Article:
Winter Storm May Bring More NYC Snow Friday — and a Complex Mess to Millions: What to Expect

Along with snowfall, there are indications of a significant sleet accumulation in northwest NJ, Hudson Valley and Connecticut, with accumulating ice also a big concern for our far northwest counties

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What to Know

  • Another storm is brewing later in the week that could bring more snow Friday into Saturday; at this point, it's too early to predict any possible snow totals so stay with Storm Team 4 for updates
  • The system should start some time before Friday's evening commute and might initially be all snow, even in NYC, but it should transition to rain in the city and areas south at night; the situation for people in northern NJ, the Hudson Valley and Connecticut is a little more complicated
  • Friday's storm follows a winter wallop that kicked off this week by dumping more than a half-foot of snow on parts of NY and mucking up two commutes; NYC saw a few inches from that system

Happy Meteorological Spring! We finished up weather's official winter on Tuesday, tying for the second-warmest on record in Central Park.

Winter finally made an appearance there this week, dumping actual accumulating snow on the five boroughs and more than a half-foot elsewhere, and if you weren't satisfied with the totals we've got good news.

There's an encore.

Granted, it's still a bit early, but we're eyeing the chance for another storm system on Friday. That one continues to be worth watching, with wind, rain and snow all back in play. Check the latest weather alerts here.

For now, it appears the storm may start out as snow (yes, even in NYC) but it will likely warm up and make the change to rain for the city and spots south. The snow and mixed precipitation will arrive during Friday's P.M. commute, around 5 or 6 p.m., with the worst weather coming during the evening and into the overnight hours.

winter storm friday
Storm Team 4
Here's what to expect on Friday.

This system is a bit more complicated for those in northwest New Jersey, the Hudson Valley and Connecticut. Along with snowfall, there are indications of a significant sleet accumulation in these areas, with accumulating ice also a big concern for our far northwest counties like Pike in Pennsylvania and Sullivan in New York.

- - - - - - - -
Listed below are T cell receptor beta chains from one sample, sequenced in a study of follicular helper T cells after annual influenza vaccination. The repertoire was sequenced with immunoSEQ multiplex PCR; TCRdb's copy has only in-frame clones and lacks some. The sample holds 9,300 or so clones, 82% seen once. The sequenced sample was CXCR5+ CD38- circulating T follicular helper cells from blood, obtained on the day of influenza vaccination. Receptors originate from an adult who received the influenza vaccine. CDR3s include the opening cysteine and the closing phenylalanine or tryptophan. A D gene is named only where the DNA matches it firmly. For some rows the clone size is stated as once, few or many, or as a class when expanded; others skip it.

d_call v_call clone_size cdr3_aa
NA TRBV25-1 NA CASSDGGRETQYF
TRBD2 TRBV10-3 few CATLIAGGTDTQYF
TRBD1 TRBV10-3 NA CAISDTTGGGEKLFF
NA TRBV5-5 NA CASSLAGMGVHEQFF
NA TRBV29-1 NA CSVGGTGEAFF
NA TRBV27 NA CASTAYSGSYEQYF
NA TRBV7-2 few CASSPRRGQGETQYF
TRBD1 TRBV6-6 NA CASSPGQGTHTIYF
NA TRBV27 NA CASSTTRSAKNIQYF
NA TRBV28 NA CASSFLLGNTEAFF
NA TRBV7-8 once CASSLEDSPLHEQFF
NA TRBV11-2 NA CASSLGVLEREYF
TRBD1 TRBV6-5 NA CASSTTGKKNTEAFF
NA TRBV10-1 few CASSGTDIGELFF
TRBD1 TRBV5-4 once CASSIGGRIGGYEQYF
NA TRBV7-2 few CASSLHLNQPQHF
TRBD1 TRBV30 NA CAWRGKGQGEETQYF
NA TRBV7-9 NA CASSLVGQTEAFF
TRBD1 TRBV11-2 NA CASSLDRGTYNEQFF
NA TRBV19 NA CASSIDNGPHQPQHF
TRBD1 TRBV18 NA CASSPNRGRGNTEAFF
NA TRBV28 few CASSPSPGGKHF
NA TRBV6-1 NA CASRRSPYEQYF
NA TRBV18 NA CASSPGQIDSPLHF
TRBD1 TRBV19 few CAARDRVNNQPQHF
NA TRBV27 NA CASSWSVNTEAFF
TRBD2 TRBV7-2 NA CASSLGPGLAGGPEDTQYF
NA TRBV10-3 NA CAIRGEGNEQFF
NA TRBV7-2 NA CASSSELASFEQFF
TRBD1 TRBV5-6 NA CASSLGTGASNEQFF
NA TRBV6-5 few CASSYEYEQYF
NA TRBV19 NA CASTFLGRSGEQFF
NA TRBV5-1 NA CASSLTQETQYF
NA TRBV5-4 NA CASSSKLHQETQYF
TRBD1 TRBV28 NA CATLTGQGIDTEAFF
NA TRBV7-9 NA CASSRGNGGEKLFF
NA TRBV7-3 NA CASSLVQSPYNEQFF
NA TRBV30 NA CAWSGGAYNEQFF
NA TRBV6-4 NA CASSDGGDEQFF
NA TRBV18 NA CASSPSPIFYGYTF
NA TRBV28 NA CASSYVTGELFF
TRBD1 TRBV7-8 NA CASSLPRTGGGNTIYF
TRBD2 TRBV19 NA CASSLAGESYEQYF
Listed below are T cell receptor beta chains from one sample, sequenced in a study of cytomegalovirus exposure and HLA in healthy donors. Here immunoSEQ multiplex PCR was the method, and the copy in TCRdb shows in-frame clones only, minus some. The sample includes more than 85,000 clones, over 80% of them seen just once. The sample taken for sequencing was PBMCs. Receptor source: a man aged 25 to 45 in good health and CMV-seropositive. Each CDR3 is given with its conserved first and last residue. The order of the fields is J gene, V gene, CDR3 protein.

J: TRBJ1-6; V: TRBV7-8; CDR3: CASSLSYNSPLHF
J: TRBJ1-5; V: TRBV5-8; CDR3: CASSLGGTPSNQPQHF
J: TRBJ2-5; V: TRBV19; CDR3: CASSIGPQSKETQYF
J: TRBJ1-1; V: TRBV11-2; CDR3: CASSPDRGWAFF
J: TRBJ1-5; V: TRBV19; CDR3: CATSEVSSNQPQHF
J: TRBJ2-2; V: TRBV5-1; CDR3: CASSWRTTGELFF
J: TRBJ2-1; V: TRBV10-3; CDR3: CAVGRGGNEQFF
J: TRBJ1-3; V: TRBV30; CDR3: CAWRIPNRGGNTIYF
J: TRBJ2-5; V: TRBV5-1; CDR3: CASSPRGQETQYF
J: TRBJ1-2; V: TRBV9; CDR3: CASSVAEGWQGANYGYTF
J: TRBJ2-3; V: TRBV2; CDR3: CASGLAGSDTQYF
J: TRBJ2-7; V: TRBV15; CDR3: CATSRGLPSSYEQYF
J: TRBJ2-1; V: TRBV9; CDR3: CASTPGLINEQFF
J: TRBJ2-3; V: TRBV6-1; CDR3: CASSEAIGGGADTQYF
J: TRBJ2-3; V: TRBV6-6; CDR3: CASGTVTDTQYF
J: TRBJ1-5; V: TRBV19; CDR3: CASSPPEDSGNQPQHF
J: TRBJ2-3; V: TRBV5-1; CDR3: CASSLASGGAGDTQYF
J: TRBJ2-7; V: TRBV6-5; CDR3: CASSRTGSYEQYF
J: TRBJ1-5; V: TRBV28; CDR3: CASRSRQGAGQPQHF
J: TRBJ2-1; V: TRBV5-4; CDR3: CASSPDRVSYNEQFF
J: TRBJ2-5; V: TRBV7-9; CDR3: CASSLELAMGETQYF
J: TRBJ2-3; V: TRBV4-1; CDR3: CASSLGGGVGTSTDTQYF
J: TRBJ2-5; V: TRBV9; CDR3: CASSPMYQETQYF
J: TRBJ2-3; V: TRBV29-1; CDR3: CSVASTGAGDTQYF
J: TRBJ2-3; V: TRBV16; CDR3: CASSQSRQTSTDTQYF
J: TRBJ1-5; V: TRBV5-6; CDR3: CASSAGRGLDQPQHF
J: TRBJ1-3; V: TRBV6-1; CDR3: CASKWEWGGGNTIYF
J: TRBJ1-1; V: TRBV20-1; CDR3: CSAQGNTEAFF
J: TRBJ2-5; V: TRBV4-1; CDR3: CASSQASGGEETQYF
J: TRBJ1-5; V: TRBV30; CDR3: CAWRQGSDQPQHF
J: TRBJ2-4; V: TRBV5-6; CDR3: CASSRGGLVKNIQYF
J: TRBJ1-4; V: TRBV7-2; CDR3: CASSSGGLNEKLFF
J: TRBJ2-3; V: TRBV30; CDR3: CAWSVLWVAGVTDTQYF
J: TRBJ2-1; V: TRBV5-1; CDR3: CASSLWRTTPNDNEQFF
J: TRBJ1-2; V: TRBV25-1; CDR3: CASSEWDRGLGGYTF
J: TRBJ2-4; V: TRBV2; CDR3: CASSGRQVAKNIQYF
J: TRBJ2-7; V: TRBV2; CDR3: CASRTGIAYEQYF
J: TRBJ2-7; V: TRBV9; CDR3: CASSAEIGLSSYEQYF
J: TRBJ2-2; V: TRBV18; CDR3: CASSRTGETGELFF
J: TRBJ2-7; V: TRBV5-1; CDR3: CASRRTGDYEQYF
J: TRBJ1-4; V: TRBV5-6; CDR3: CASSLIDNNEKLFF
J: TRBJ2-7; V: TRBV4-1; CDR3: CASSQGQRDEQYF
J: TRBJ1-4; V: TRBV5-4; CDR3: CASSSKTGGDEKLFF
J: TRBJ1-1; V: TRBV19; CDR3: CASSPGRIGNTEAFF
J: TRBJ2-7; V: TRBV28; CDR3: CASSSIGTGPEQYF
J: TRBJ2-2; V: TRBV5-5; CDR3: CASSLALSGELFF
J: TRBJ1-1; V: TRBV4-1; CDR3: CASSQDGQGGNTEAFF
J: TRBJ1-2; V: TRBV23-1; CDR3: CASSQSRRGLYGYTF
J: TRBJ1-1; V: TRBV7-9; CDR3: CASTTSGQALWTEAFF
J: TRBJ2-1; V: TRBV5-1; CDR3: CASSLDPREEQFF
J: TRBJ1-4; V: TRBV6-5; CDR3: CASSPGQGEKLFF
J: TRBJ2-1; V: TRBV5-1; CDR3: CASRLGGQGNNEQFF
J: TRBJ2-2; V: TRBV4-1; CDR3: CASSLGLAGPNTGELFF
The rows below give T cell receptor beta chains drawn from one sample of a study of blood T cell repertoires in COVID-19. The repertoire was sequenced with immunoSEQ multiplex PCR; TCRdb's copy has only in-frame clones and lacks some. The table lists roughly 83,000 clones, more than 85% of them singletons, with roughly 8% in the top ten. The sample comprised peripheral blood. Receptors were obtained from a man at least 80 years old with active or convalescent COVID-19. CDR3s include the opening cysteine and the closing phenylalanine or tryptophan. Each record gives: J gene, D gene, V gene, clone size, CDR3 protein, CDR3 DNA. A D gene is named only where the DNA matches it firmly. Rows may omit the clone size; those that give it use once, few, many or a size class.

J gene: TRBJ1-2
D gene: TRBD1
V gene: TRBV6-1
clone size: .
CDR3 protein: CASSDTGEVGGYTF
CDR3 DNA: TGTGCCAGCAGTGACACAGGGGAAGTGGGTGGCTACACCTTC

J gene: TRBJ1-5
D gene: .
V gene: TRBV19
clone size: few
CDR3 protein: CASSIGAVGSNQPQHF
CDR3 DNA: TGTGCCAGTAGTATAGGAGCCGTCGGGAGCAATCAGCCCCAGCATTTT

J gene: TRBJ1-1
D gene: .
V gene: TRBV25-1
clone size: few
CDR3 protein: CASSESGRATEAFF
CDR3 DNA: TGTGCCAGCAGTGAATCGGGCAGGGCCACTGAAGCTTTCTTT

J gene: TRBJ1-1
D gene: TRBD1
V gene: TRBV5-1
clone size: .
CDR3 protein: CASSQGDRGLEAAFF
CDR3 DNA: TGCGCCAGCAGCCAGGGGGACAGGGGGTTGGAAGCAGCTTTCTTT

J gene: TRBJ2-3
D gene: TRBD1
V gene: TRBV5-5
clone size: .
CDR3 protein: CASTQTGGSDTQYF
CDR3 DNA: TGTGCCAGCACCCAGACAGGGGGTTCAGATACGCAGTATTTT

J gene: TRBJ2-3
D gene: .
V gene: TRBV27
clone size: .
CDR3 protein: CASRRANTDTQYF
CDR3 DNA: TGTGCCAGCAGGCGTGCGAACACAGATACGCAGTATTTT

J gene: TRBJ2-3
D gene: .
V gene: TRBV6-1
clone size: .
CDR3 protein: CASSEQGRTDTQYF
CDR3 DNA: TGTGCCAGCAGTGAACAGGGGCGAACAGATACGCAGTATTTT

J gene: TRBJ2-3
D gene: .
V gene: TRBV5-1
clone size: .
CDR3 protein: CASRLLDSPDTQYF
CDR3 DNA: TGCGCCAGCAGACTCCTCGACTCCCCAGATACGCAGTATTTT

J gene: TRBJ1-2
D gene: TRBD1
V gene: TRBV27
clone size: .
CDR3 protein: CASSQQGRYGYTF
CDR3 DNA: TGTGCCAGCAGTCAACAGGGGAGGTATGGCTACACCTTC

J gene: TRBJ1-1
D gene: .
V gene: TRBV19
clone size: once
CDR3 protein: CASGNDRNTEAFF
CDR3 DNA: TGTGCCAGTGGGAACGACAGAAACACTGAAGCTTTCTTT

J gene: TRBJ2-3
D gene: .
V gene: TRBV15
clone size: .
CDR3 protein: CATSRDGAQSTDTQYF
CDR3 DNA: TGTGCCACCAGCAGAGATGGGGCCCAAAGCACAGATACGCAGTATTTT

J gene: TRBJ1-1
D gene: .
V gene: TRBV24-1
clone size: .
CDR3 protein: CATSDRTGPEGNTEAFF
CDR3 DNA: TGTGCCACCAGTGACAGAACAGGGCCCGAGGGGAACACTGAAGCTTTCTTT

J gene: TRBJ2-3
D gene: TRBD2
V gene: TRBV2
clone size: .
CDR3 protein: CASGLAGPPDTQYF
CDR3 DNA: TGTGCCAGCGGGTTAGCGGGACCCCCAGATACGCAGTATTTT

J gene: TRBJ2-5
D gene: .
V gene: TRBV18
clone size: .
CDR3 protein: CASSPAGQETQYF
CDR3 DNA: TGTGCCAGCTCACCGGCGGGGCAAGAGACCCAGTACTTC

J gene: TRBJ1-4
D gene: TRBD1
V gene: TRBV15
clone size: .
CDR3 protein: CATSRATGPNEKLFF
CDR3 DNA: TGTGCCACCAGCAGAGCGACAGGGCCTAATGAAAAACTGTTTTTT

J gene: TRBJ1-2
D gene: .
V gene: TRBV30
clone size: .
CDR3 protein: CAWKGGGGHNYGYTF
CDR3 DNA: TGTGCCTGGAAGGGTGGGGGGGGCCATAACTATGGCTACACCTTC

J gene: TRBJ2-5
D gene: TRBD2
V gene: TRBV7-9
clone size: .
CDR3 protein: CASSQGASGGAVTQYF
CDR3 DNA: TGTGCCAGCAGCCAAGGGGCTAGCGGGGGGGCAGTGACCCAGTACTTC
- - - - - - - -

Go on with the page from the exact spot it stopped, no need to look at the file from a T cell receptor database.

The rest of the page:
This side of the storm won't really manifest until late Friday into early Saturday, based on current models. It will likely have moved on by sunrise on Saturday.

It's too early to predict how much snow we might see from that system, but accumulation is more likely north and west of the city. Some flooding is also possible because of the combination of heavy rain and snowmelt. There's an inch to 2 inches of liquid locked up in some of the current snowpack out there, and another 1 to 2 inches expected Friday.

There's a good chance that because of the rain and sleet that will follow any snowflakes, accumulations will be minimal throughout the region.

flood threat friday
News 4
Here's a look at Friday's flood threat.

Things could change, of course, so stay with Storm Team 4 for all the latest forecast developments, though it doesn't appear we have to worry about schools yet.

The Monday night-into-Tuesday storm led to dozens of school closures and delayed openings across the New York area. Check the latest closings here (and bookmark that URL for easy visiting the next time).

We're looking at a warming trend ahead of the upcoming weather system, with temperatures expected to climb back near 60 degrees on Thursday before highs plunge by double digits once again Friday. We could see some showers associated with a cold front early Thursday, but that should mostly be done by the time the morning rush ends.

The weekend looks like a mixed bag at this point, with temperatures in the mid-to-high 40s and morning showers possible Saturday. Sunday looks to be the better day, with mostly sunny skies and highs around 45 degrees.

Next week looks cool and quiet. And for those wondering, we spring forward on March 12. Sign up for our newsletters here.

Track any approaching precipitation using our interactive radar below.

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